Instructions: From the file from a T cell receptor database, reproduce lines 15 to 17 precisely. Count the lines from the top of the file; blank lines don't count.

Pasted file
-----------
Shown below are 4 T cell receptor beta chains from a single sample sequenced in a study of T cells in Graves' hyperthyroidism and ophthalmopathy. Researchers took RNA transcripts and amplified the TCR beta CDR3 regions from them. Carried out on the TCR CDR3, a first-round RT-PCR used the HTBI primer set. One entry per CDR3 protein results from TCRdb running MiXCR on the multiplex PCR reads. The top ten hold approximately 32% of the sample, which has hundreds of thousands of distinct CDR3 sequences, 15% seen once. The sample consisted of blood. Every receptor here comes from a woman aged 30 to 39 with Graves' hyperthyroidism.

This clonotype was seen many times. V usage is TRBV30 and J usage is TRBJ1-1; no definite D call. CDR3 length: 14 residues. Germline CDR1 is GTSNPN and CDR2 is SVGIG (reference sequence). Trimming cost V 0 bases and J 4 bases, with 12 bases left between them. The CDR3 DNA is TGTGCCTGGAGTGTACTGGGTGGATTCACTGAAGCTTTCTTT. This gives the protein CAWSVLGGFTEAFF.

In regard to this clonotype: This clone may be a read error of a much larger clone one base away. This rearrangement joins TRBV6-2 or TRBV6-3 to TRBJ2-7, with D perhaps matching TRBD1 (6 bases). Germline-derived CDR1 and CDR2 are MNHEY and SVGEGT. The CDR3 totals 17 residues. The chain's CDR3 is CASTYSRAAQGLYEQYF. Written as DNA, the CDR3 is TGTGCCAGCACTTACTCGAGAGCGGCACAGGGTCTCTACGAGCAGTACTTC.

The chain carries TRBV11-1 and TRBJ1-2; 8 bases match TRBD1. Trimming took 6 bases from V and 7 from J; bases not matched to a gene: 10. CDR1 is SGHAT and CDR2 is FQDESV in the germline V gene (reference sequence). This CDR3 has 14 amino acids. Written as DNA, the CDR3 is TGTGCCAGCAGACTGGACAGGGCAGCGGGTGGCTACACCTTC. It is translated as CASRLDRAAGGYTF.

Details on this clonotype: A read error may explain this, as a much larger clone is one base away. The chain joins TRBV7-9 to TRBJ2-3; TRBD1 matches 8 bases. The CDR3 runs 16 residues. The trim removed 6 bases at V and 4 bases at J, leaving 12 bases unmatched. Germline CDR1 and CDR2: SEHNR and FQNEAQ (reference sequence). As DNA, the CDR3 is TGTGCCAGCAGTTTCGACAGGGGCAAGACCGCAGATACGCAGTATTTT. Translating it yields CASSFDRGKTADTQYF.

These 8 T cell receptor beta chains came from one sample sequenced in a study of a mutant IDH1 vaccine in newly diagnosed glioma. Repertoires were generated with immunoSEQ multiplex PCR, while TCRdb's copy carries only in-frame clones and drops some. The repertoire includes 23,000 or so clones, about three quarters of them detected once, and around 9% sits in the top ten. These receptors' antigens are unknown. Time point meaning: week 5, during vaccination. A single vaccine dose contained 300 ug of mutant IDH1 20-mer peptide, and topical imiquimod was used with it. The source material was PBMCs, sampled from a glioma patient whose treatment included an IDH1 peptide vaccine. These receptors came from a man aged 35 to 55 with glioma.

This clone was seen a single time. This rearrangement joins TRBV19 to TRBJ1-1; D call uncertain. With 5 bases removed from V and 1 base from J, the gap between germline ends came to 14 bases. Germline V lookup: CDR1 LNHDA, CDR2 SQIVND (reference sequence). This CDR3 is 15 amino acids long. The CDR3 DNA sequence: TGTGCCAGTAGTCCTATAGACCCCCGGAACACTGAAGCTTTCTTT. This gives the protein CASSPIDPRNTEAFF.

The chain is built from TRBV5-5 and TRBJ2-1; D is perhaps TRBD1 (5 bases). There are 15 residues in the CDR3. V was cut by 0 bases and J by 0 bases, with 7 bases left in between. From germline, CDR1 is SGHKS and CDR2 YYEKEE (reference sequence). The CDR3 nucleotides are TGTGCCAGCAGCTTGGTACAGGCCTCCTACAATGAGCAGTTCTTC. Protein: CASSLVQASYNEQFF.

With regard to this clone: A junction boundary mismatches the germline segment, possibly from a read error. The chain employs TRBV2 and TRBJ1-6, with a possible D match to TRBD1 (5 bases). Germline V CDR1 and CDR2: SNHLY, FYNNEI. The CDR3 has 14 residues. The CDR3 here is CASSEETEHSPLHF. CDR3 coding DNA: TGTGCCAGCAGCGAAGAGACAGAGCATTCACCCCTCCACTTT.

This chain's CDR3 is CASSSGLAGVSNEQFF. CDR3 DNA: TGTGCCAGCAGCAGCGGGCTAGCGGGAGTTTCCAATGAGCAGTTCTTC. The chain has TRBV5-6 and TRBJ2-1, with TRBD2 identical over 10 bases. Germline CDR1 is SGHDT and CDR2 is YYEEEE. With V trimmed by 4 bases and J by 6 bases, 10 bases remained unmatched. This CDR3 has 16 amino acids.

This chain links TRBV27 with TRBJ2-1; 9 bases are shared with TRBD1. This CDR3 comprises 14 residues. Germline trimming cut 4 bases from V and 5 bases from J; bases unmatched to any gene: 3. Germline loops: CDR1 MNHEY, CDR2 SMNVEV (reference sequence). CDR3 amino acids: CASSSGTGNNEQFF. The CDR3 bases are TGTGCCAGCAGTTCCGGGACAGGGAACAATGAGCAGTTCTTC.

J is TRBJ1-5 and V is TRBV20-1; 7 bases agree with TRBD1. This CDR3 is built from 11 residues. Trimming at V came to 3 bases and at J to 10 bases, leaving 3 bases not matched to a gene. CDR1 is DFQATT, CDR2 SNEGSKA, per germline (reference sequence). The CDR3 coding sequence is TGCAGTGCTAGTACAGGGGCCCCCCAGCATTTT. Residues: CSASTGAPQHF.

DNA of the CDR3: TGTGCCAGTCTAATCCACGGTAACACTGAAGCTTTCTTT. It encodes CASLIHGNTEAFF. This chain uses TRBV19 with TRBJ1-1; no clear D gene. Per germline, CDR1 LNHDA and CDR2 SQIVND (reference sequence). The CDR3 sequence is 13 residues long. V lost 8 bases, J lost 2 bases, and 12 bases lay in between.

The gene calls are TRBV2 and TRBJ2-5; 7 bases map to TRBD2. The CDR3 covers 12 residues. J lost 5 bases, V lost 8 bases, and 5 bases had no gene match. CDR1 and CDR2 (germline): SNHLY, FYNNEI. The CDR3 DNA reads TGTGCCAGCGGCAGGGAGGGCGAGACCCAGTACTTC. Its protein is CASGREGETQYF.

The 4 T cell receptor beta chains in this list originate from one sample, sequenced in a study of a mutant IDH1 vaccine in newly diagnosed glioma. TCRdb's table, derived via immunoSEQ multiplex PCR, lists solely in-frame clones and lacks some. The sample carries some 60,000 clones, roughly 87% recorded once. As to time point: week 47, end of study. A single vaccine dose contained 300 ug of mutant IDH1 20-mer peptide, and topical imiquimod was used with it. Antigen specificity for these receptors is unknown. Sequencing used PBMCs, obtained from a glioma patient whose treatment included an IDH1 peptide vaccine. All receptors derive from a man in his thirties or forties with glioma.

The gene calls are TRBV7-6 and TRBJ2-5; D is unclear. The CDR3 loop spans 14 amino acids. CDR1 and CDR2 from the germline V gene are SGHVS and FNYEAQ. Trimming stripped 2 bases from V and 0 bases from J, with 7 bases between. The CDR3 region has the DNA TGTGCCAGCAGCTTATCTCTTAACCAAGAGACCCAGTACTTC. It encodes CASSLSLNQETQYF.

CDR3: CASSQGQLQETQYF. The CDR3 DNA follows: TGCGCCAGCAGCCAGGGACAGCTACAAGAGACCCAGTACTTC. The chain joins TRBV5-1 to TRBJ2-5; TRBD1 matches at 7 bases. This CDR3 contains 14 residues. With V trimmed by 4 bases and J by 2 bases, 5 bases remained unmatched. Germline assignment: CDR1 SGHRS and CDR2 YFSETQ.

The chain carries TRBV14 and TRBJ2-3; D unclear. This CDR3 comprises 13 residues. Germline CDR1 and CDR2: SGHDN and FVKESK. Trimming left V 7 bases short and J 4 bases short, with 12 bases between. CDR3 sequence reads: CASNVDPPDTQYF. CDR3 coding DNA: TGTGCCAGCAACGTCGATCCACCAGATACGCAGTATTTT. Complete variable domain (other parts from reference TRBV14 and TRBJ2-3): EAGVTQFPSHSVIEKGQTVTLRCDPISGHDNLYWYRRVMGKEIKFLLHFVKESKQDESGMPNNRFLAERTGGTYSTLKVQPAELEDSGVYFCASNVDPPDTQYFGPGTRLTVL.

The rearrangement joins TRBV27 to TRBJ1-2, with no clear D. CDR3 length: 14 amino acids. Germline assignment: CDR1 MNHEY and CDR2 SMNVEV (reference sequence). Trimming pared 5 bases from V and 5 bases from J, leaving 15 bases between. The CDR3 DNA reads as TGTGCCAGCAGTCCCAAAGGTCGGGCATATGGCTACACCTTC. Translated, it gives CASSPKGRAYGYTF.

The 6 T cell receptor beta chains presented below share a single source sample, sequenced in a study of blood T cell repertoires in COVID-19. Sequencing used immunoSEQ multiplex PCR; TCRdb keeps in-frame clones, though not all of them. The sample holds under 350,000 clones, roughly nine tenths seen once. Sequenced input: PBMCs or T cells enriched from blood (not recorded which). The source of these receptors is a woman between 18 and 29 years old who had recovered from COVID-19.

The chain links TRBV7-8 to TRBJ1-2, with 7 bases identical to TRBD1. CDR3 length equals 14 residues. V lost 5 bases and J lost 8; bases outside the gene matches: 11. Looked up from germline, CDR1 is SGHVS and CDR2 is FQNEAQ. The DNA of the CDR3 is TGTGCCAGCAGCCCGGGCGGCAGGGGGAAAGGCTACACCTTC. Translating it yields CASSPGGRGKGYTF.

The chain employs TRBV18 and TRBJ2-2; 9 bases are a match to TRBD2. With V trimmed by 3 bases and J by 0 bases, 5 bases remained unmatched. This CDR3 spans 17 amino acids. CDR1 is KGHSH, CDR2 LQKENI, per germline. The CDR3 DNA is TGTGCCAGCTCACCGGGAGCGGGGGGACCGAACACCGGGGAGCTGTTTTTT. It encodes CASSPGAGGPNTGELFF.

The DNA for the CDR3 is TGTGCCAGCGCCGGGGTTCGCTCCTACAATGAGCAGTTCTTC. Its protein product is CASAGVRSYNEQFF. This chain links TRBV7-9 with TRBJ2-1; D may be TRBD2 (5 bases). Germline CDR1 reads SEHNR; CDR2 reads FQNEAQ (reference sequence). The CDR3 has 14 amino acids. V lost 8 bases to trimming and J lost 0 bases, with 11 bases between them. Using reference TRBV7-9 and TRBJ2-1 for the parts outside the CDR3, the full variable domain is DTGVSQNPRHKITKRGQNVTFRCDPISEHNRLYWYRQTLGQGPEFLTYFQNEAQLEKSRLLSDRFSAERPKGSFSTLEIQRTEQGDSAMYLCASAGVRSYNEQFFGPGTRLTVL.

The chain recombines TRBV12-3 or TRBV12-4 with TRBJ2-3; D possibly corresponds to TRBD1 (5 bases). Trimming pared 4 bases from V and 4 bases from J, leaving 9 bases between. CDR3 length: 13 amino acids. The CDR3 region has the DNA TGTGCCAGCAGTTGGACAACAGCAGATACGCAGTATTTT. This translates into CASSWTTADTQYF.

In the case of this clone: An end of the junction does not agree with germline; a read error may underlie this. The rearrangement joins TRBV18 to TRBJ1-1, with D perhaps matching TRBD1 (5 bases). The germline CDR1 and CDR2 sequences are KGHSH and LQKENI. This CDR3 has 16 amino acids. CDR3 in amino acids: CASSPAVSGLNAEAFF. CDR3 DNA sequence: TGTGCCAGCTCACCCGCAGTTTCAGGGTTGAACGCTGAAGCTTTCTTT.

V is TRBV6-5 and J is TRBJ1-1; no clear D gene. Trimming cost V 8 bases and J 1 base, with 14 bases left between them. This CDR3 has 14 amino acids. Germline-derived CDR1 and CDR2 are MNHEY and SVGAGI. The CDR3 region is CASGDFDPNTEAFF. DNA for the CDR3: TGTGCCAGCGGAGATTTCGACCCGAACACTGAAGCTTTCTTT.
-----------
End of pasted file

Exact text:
The 4 T cell receptor beta chains in this list originate from one sample, sequenced in a study of a mutant IDH1 vaccine in newly diagnosed glioma. TCRdb's table, derived via immunoSEQ multiplex PCR, lists solely in-frame clones and lacks some. The sample carries some 60,000 clones, roughly 87% recorded once. As to time point: week 47, end of study. A single vaccine dose contained 300 ug of mutant IDH1 20-mer peptide, and topical imiquimod was used with it. Antigen specificity for these receptors is unknown. Sequencing used PBMCs, obtained from a glioma patient whose treatment included an IDH1 peptide vaccine. All receptors derive from a man in his thirties or forties with glioma.

The gene calls are TRBV7-6 and TRBJ2-5; D is unclear. The CDR3 loop spans 14 amino acids. CDR1 and CDR2 from the germline V gene are SGHVS and FNYEAQ. Trimming stripped 2 bases from V and 0 bases from J, with 7 bases between. The CDR3 region has the DNA TGTGCCAGCAGCTTATCTCTTAACCAAGAGACCCAGTACTTC. It encodes CASSLSLNQETQYF.

CDR3: CASSQGQLQETQYF. The CDR3 DNA follows: TGCGCCAGCAGCCAGGGACAGCTACAAGAGACCCAGTACTTC. The chain joins TRBV5-1 to TRBJ2-5; TRBD1 matches at 7 bases. This CDR3 contains 14 residues. With V trimmed by 4 bases and J by 2 bases, 5 bases remained unmatched. Germline assignment: CDR1 SGHRS and CDR2 YFSETQ.